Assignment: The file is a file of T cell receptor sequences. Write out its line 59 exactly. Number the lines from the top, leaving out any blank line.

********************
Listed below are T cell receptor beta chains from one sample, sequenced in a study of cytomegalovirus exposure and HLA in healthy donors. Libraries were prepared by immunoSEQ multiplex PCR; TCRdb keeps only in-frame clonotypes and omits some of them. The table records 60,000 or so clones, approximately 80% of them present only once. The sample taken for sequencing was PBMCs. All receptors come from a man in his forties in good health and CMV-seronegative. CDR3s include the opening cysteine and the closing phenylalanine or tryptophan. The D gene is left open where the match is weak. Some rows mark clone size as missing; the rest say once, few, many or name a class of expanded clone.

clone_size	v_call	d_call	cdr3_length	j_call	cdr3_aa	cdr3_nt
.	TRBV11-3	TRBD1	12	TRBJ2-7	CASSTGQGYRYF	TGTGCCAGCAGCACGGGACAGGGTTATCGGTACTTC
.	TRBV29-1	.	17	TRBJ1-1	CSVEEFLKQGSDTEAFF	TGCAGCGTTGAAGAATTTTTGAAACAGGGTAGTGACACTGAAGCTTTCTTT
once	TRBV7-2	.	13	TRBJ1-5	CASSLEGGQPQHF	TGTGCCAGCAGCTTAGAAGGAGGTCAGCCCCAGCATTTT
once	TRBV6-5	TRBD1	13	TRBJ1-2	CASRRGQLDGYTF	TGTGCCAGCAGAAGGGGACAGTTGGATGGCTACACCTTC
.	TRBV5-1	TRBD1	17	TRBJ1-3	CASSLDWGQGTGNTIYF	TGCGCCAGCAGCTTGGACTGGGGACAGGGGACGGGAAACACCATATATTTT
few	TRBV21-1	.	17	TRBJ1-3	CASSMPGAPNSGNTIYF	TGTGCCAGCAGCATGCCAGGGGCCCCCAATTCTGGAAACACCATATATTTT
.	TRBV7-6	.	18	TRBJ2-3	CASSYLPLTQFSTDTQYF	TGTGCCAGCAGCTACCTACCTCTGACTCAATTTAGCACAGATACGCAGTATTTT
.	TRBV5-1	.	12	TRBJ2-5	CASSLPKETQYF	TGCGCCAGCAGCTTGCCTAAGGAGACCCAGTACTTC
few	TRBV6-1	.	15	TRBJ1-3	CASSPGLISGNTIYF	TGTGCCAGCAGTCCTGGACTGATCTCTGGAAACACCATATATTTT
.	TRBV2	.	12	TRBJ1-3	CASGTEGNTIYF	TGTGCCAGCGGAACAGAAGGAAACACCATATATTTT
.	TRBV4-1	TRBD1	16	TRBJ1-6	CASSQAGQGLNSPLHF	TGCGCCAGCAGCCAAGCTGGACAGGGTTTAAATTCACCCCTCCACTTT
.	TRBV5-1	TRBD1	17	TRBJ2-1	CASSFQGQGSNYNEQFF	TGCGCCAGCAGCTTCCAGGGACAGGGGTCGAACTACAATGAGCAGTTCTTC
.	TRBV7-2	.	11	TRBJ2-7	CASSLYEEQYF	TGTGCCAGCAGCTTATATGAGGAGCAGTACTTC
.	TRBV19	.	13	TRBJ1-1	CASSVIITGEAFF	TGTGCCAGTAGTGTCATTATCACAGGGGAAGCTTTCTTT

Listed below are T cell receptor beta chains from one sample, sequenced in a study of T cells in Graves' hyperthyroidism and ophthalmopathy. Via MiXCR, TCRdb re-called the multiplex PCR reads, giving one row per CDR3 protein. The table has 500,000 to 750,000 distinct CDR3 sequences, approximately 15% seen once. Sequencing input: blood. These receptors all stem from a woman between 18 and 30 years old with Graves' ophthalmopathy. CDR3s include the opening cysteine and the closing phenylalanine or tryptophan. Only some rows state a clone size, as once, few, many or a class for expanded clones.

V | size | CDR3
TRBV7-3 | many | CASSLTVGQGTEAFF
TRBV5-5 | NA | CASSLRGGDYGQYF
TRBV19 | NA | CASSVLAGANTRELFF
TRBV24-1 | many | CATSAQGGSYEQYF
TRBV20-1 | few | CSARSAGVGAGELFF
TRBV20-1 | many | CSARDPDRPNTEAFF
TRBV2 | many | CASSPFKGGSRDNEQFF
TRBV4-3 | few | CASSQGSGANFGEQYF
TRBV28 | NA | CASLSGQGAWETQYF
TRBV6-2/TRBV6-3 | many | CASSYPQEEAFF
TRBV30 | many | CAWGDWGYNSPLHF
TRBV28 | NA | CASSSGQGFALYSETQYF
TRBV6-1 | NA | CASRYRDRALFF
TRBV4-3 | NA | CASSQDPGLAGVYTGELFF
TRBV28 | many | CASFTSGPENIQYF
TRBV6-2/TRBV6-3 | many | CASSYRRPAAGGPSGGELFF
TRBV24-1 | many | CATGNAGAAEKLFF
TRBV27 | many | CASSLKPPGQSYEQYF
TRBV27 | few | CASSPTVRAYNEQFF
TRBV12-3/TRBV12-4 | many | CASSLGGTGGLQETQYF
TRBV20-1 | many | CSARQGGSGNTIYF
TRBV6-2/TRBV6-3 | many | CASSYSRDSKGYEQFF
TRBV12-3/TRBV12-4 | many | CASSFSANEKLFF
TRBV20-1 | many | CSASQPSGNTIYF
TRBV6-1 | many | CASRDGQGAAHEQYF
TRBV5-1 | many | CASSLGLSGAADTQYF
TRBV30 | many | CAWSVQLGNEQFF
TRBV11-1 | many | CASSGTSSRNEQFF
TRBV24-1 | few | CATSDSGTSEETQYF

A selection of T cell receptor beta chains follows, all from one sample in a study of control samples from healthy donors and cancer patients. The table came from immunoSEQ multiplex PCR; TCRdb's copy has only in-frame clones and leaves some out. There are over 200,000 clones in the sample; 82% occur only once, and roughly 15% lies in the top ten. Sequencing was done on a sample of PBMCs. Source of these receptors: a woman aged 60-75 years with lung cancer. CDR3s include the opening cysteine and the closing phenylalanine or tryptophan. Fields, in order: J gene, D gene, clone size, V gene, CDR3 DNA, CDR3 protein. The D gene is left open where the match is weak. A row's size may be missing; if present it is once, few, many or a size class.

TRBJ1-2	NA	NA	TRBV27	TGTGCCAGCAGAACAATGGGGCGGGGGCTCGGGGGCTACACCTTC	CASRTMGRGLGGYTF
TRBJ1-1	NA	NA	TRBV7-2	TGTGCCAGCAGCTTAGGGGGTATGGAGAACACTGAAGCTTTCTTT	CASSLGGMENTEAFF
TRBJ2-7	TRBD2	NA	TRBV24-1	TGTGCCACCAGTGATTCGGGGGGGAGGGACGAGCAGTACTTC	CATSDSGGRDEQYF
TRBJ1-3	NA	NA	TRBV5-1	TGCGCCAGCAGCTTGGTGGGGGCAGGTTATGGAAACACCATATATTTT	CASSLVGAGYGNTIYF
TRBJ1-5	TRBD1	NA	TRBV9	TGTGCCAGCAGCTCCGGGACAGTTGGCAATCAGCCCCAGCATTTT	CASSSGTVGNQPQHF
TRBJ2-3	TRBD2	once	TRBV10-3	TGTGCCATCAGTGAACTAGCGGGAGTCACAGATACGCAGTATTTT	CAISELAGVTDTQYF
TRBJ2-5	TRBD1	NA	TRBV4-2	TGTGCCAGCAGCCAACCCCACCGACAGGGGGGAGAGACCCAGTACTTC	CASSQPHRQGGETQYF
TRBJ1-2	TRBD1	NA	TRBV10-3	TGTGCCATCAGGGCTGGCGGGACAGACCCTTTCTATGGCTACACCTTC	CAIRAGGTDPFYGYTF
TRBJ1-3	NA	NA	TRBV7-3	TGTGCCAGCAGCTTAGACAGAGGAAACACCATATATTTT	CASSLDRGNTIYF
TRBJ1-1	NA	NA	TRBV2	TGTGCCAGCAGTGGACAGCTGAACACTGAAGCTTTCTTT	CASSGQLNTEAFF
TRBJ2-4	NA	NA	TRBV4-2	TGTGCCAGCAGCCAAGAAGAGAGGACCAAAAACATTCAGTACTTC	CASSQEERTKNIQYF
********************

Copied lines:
TRBJ2-4	NA	NA	TRBV4-2	TGTGCCAGCAGCCAAGAAGAGAGGACCAAAAACATTCAGTACTTC	CASSQEERTKNIQYF